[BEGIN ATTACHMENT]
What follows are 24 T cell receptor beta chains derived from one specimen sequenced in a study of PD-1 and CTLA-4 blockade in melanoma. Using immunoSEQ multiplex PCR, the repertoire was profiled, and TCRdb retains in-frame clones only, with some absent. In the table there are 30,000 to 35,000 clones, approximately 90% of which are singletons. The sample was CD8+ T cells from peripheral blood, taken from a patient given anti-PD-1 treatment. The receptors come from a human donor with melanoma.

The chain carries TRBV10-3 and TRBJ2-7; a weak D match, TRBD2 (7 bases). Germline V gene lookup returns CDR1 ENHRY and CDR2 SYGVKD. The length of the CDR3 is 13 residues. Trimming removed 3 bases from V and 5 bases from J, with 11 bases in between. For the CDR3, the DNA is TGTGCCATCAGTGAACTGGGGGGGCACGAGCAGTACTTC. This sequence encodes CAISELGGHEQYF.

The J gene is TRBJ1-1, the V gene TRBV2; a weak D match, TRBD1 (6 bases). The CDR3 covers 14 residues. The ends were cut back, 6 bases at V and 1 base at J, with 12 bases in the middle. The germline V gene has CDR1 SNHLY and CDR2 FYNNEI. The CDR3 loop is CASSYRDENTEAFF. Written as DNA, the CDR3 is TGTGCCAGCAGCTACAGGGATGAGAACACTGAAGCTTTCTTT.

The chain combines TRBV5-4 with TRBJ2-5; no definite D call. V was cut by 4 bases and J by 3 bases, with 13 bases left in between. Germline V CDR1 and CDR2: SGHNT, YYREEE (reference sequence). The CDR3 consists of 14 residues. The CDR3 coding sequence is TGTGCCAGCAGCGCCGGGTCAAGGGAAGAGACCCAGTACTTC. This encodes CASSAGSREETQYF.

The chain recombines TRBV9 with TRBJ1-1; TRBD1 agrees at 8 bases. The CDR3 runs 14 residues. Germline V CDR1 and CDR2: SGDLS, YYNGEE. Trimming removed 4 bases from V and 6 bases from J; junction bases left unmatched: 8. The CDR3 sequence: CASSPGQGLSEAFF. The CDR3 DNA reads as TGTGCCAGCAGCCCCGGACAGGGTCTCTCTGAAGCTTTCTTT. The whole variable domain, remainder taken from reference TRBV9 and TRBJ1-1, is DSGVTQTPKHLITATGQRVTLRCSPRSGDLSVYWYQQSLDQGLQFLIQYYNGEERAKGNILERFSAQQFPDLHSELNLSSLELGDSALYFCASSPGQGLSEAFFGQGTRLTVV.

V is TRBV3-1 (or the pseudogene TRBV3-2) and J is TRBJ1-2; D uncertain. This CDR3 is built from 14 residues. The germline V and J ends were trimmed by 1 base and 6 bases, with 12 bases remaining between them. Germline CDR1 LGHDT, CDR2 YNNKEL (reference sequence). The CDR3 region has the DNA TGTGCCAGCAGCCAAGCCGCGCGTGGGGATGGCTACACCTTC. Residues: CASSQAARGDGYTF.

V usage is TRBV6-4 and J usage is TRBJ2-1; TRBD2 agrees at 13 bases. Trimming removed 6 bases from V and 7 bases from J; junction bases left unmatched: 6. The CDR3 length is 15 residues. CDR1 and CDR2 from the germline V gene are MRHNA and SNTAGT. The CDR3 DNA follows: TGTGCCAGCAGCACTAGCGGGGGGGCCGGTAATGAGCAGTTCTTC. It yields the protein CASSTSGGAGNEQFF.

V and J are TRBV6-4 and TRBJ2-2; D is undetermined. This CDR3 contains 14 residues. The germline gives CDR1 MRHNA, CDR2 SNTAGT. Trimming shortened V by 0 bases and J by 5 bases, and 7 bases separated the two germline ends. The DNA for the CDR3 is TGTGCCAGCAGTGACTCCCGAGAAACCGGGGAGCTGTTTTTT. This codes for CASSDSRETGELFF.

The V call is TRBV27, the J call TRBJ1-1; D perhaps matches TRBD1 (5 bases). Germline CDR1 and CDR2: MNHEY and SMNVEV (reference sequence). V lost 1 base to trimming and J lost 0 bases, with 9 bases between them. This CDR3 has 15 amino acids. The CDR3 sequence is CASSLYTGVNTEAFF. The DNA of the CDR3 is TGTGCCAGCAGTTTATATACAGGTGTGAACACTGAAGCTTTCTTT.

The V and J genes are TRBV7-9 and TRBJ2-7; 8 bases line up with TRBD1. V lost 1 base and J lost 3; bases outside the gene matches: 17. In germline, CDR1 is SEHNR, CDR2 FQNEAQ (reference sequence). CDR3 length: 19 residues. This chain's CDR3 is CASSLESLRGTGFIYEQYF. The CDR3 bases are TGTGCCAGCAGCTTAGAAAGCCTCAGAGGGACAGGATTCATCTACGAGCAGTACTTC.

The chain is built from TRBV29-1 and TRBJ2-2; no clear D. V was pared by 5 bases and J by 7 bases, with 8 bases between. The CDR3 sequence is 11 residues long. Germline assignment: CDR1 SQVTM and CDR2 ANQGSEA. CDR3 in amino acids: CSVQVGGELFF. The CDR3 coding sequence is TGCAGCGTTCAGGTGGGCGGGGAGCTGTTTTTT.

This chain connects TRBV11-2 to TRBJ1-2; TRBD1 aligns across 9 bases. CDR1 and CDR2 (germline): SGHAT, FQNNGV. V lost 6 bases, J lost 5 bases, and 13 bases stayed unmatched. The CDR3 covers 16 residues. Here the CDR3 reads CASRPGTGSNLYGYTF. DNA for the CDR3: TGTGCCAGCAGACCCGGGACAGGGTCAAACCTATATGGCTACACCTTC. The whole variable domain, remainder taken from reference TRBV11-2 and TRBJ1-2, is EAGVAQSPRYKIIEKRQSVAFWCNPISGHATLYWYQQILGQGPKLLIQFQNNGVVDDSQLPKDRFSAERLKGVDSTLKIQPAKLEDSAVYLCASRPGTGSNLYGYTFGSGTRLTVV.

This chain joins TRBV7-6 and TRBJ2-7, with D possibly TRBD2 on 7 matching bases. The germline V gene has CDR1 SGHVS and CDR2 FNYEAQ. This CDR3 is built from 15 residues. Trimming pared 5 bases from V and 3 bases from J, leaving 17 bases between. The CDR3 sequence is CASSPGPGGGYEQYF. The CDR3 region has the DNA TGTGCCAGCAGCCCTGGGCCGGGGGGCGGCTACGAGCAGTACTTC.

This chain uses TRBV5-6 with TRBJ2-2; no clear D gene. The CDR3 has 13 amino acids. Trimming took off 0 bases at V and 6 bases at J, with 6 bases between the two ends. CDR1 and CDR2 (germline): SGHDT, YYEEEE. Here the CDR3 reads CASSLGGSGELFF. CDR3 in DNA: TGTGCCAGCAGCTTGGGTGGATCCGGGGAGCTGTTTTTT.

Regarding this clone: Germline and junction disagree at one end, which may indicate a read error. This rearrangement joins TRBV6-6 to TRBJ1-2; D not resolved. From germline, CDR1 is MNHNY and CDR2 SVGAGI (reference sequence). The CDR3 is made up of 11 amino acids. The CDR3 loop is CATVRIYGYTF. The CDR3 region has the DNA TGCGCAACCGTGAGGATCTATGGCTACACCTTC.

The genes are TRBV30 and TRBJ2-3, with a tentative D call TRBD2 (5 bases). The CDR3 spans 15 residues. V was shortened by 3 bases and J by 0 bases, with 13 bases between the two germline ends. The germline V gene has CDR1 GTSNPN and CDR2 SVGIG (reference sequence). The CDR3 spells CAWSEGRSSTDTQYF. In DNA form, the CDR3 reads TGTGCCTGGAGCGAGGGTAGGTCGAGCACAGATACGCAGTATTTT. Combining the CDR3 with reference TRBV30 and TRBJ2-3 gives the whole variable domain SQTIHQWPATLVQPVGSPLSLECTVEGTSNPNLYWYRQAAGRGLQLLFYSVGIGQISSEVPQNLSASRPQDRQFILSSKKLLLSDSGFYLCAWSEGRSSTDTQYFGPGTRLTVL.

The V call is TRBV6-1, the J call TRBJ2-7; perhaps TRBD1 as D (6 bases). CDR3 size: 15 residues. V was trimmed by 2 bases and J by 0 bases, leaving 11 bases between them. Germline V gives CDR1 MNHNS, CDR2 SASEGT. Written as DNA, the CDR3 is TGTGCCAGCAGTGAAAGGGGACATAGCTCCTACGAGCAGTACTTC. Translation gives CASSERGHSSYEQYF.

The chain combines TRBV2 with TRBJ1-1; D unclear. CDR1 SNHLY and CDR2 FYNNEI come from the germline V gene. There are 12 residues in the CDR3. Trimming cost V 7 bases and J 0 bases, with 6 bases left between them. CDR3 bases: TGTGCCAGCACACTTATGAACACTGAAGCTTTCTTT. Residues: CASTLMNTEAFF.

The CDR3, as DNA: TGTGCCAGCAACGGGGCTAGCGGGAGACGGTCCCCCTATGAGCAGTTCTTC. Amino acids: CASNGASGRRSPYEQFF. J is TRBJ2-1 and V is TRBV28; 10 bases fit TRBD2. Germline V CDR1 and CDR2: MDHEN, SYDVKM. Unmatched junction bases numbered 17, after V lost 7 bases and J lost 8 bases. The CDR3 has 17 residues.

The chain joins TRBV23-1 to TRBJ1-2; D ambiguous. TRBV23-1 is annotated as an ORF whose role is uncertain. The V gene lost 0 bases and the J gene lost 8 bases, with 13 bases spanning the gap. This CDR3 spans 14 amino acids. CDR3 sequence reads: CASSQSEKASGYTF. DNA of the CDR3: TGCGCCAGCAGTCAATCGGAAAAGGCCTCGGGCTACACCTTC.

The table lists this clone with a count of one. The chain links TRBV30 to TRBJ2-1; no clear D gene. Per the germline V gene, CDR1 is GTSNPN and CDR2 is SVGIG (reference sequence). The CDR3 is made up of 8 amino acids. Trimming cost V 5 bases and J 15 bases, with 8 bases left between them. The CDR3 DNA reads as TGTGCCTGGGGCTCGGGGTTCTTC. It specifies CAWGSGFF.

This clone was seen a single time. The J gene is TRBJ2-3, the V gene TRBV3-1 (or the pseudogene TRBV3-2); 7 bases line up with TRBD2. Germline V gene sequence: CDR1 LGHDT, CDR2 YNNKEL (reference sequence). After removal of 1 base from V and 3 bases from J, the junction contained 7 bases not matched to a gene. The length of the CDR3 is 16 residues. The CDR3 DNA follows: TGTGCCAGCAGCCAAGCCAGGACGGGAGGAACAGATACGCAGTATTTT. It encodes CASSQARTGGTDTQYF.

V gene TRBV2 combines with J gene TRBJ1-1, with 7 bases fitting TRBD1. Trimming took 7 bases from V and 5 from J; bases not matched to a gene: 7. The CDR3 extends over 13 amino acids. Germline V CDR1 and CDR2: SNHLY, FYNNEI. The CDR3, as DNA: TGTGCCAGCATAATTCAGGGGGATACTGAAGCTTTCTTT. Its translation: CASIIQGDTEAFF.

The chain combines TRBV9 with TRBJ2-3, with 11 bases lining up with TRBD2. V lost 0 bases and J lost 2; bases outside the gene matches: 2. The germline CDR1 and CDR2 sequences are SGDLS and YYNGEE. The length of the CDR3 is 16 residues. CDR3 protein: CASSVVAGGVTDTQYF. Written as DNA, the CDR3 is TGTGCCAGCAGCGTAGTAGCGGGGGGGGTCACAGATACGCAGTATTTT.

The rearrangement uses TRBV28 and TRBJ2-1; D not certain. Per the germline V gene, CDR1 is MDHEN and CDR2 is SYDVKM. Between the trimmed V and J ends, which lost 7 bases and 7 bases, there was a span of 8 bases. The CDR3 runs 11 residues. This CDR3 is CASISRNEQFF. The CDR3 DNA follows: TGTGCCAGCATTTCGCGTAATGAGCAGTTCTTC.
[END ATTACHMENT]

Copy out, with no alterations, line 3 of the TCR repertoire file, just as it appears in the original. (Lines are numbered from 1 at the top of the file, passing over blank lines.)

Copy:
The J gene is TRBJ1-1, the V gene TRBV2; a weak D match, TRBD1 (6 bases). The CDR3 covers 14 residues. The ends were cut back, 6 bases at V and 1 base at J, with 12 bases in the middle. The germline V gene has CDR1 SNHLY and CDR2 FYNNEI. The CDR3 loop is CASSYRDENTEAFF. Written as DNA, the CDR3 is TGTGCCAGCAGCTACAGGGATGAGAACACTGAAGCTTTCTTT.